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first_imgThe longevity and extent of the oceanic southern margin of Gondwana have made it the subject of intense study for more than 70 years. It was one of the cradles of terrane theory and remains a proving ground for theories of supercontinent amalgamation and break-up. Investigation of processes on this margin, such as accretionary orogenesis and terrane analysis, is vital to our understanding of the Proterozoic and Phanerozoic evolution of the continental crust. In this special issue of Gondwana Research, entitled “The West Gondwana Margin: Proterozoic to Mesozoic”, we have assembled 9 research papers addressing various aspects of the evolution of the West Gondwana margin, first presented at the international meeting ‘Gondwana 12 (Geological and Biological Heritage of Gondwana)’, held in Mendoza, Argentina, in November 2005. Many concern southern South America, which has a fairly continuous Proterozoic to Mesozoic geological record.last_img read more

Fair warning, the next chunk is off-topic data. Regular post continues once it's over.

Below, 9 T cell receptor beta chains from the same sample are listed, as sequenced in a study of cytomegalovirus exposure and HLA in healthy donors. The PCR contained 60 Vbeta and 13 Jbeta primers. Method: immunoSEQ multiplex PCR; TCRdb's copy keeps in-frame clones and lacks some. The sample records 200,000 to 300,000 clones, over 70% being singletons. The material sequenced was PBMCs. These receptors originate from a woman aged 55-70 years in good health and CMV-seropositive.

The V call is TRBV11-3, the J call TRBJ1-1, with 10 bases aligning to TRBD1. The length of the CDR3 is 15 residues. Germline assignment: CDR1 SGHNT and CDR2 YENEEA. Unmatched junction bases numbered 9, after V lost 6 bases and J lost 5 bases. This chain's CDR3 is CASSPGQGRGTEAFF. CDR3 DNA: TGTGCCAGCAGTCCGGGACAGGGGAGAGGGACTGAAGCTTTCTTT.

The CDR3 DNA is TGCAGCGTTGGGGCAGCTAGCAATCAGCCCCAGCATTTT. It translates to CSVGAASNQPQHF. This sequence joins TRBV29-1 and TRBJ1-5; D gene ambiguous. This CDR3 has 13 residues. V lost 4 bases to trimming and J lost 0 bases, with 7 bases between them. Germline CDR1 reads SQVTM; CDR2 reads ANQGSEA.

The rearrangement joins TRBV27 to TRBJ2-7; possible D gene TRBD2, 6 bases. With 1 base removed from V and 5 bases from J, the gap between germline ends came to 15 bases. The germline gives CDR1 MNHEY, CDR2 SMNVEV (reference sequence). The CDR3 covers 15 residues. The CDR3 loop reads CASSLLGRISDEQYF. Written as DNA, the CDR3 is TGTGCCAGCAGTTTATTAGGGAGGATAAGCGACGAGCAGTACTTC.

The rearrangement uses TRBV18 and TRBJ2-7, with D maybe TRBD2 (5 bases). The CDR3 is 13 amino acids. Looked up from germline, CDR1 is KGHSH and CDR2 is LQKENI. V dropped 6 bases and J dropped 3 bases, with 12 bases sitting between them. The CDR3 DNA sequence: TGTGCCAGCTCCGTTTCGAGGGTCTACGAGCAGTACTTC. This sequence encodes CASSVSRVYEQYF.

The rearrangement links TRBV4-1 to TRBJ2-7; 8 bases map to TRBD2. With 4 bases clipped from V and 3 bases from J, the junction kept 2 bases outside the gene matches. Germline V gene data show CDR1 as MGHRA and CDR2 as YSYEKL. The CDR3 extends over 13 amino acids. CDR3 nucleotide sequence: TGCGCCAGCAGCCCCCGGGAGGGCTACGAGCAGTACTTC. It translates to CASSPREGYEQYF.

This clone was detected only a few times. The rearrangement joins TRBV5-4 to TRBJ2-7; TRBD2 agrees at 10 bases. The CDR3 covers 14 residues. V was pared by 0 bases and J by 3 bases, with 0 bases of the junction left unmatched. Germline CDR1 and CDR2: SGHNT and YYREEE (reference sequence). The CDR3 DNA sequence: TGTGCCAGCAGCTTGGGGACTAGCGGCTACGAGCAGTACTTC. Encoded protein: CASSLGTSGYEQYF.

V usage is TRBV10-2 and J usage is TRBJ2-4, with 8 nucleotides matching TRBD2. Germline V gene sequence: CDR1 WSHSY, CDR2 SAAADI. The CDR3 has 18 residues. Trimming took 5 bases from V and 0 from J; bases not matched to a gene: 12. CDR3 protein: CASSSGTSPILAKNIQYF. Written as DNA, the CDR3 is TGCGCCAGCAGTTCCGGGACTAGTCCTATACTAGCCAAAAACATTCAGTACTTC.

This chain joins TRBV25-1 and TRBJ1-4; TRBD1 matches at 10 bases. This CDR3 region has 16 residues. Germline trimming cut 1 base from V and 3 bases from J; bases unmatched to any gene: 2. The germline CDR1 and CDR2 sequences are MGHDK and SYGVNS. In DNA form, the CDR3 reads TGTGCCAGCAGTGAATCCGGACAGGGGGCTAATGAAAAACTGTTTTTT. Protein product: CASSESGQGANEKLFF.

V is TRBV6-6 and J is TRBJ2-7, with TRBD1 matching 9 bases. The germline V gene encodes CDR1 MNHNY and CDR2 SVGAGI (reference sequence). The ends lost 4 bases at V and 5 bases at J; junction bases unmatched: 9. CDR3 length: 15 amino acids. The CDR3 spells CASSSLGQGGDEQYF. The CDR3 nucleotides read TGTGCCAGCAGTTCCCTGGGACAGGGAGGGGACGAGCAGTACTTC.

first_imgThe paleoclimate community has an interest in distributed subglacial bedrock sampling but, while capable drill systems do exist, they are often incompatible with Twin Otter logistics. To address this issue, a design built on the existing low footprint ice-sampler, the Rapid Access Isotope Drill (RAID) is investigated. The new device will retain key features of the parent system, but the ice drilling elements of the RAID will be replaced by a self-contained rotary-percussive core-drill capable of penetrating ice-consolidated and rocky terrain at and below the ice/rock interface. This new front-end will only be deployed once the interface itself has been attained, providing a pristine core sample from the underlying terrain. The proposed Percussive Rapid Access Isotope Drill (P-RAID) has been inspired by planetary drilling technologies to allow autonomous operations at the bottom of the hole. This paper details the development and testing of the proof-of-concept hardware. The mechanical and electrical design challenges encountered, and the results obtained from a series of prolonged cold chamber tests will be discussed, alongside lessons learned from initial testing in Antarctica.last_img read more